Immigration supporters are up in arms over border security reforms U.S. Senate Republicans have inserted into a foreign aid package President Biden requested for Ukraine.
The leaders of more than 25 humanitarian organizations issued joint statements Nov. 8 protesting the foreign aid attachment that calls for stricter asylum policies, restarting southwestern border wall construction and other measures drawn from the Secure Border Act of 2023, which was passed by the U.S. House in May.
“This forced amalgamation of border policy with foreign aid is a morally dubious quid pro quo that would functionally end asylum and undermine America’s commitment to global humanitarian leadership,” said Krish O’Mara Vignarajah, president of Lutheran Immigration and Refugee Service.
“Responding with cruelty to those who have already contended with rampant violence, war, persecution and economic devastation in their homeland is patently inhumane,” she said.
The #WelcomewithDignity campaign blasted the Republican rider to Biden’s Ukraine aid package as an attempted return “to the abhorrent practices seen under the Trump administration,” including sweeping deportations and the detention of children and families during asylum proceedings.
“This extreme proposal is a declaration that Senate Republicans have embraced the anti-immigrant agenda of the House GOP. “
“This extreme proposal is a declaration that Senate Republicans have embraced the anti-immigrant agenda of the House GOP. They don’t want asylum seekers in this country. Instead, they seek to punish them,” said Melina Roche, campaign manager for #WelcomeWithDignity.
Sens. Lindsey Graham, R-S.C., Tom Cotton, R-Ark., and James Lankford, R-Okla., presented the reforms Nov. 6 as a provision to any proposed funding for Ukraine’s war with Russia.
“The world is on fire and threats to our homeland are at an all-time high. President Biden’s border policies are not working and it’s time to change course. Our proposal makes the necessary changes that our country needs at this critical time,” Graham said.
Republicans want to make it harder for asylum seekers to prove a credible fear of persecution in the homelands they fled from, tighten rules governing the use of humanitarian parole and boost incentives for the recruitment and retention of Border Patrol agents.
But some of the provisions don’t represent a major course change from Biden’s approach to immigration since taking office. The president has instituted practices human rights advocates have roundly condemned, such as requiring migrants to seek asylum in other countries enroute to the U.S. and forcing them to wait in Mexico during the asylum process. Senate Republicans have included versions of those policies in their rider.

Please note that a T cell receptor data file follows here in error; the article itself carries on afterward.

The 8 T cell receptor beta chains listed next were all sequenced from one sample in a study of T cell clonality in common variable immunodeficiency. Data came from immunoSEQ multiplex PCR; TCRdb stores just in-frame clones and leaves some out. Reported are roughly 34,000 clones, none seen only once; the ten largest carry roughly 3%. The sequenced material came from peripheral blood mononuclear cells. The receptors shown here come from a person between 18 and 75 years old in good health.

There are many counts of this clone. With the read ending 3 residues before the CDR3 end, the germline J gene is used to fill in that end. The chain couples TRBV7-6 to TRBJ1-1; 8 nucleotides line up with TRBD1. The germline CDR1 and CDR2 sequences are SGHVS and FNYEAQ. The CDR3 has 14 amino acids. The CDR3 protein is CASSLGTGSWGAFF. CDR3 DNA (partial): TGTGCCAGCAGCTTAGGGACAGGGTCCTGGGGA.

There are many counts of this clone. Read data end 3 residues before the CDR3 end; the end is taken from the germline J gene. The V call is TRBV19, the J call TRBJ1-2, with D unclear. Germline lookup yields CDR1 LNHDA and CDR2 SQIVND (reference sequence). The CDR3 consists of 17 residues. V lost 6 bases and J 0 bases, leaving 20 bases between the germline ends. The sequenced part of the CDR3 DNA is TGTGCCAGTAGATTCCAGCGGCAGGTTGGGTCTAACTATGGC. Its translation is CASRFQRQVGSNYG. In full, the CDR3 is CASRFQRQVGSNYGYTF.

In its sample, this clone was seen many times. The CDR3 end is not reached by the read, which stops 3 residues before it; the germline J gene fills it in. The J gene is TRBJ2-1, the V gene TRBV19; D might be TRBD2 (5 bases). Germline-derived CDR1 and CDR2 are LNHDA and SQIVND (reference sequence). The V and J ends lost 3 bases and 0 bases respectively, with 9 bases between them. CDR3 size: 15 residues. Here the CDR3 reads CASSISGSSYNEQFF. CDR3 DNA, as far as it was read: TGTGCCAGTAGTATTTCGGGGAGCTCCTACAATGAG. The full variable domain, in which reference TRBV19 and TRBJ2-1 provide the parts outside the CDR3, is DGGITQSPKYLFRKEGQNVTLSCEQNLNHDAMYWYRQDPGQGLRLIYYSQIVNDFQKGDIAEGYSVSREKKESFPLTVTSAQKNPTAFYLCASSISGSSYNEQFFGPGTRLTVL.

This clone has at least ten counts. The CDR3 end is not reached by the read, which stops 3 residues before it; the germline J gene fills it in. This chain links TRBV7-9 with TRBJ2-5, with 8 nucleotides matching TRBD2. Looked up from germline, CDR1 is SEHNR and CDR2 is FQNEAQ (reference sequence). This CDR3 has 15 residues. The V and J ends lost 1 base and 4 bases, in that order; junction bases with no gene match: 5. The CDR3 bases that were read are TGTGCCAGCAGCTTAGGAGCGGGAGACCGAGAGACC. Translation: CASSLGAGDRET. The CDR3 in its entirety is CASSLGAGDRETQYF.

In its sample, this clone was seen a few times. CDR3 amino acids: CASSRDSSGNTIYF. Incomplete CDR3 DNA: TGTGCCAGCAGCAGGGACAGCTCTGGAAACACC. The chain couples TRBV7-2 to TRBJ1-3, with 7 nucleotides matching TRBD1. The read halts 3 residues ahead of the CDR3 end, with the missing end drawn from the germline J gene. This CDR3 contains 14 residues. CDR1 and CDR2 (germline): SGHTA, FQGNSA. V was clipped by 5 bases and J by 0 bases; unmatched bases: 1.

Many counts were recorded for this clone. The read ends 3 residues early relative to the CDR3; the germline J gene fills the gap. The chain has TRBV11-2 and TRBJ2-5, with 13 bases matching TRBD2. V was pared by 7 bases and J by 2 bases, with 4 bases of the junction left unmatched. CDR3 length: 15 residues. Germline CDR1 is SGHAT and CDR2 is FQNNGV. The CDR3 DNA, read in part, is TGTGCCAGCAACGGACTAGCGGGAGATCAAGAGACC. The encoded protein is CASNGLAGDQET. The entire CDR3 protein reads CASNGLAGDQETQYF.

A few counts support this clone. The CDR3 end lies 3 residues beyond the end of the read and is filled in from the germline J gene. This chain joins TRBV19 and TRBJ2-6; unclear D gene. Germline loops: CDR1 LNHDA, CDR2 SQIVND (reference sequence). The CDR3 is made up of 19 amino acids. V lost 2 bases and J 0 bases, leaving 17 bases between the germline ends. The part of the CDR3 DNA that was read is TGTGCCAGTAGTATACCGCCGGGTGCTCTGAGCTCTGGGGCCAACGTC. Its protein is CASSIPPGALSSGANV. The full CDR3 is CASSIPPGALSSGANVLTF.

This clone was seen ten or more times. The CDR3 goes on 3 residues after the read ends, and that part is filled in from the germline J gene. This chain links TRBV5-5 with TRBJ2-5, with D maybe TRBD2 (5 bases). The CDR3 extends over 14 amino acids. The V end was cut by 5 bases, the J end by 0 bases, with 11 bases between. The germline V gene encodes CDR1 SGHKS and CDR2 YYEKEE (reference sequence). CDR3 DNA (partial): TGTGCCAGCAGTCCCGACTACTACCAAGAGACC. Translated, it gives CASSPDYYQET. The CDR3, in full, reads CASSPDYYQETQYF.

Republican demands for tighter border security followed the administration’s recent request for additional Border Patrol agents, law enforcement personnel and asylum officers, and its announcement that border wall construction will be resuming in Texas.
It’s clear politicians are using asylum seekers and other migrants as pawns ahead of the 2024 election season, rights advocates said.
“Asylum is not a bargaining chip to be traded away,” said Laurie Ball Cooper, U.S. legal services director for the International Refugee Assistance Project. “Providing safety to those who come to America to flee from persecution is fundamental and should not be so callously disregarded.”
Republicans and Democrats alike must recognize that asylum is legal according to U.S. and international law, said Marisa Limón Garza, executive director of Las Americas Immigrant Advocacy Center. “Borderland communities and migrants will not be served up on a silver platter for political consumption. We are just as important a component of the American fabric as any other region.”
Garza cautioned the administration against enacting harsher immigration policies in order to win at the ballot box.
“Those who believe imposing further restrictions on asylum will discourage migration are embarrassingly uninformed,” she said. “The factors compelling individuals to leave their homes will not cease simply because Washington politicians delude themselves into believing in the failed policies of previous administrations.”
Giulia McPherson, vice president of advocacy at Jesuit Refugee Service/USA, issued a similar challenge to Republican lawmakers. “Asylum restrictions included in recent Senate budget proposals do not meet the needs of people seeking safety at the US-Mexico border and the communities welcoming them. We encourage Congress to find a path forward to reform our current asylum system rather than propose restrictions that only harm people seeking safety.”
Lawmakers also must consider the danger their proposals create for children and families fleeing persecution, said Christy Gleason, vice president of policy, advocacy and campaigns at Save the Children.
“Increasing mandatory family detention, imposing a transit ban on asylum seekers, raising the credible fear standard, limiting and prohibiting the use of parole, the reinstitution of failed programs like Remain in Mexico and Title 42 are only a few of the most glaring provisions that make this proposal a non-starter,” she said.
It makes no sense to tie support for Ukraine and the avoidance of a potential U.S. government shutdown to immigration policies that fail the nation and immigrants, said Vanessa Cárdenas, executive director of America’s Voice.
“We need a wholesale modernization of our immigration system,” she said. “That process needs to take place via regular order and involve a full-scale set of policy reforms, not just deterrence-only efforts being shoehorned into a short-term funding debate by a Republican Party that keeps proving itself unwilling or incapable partners in the basic functioning of government and our democracy.”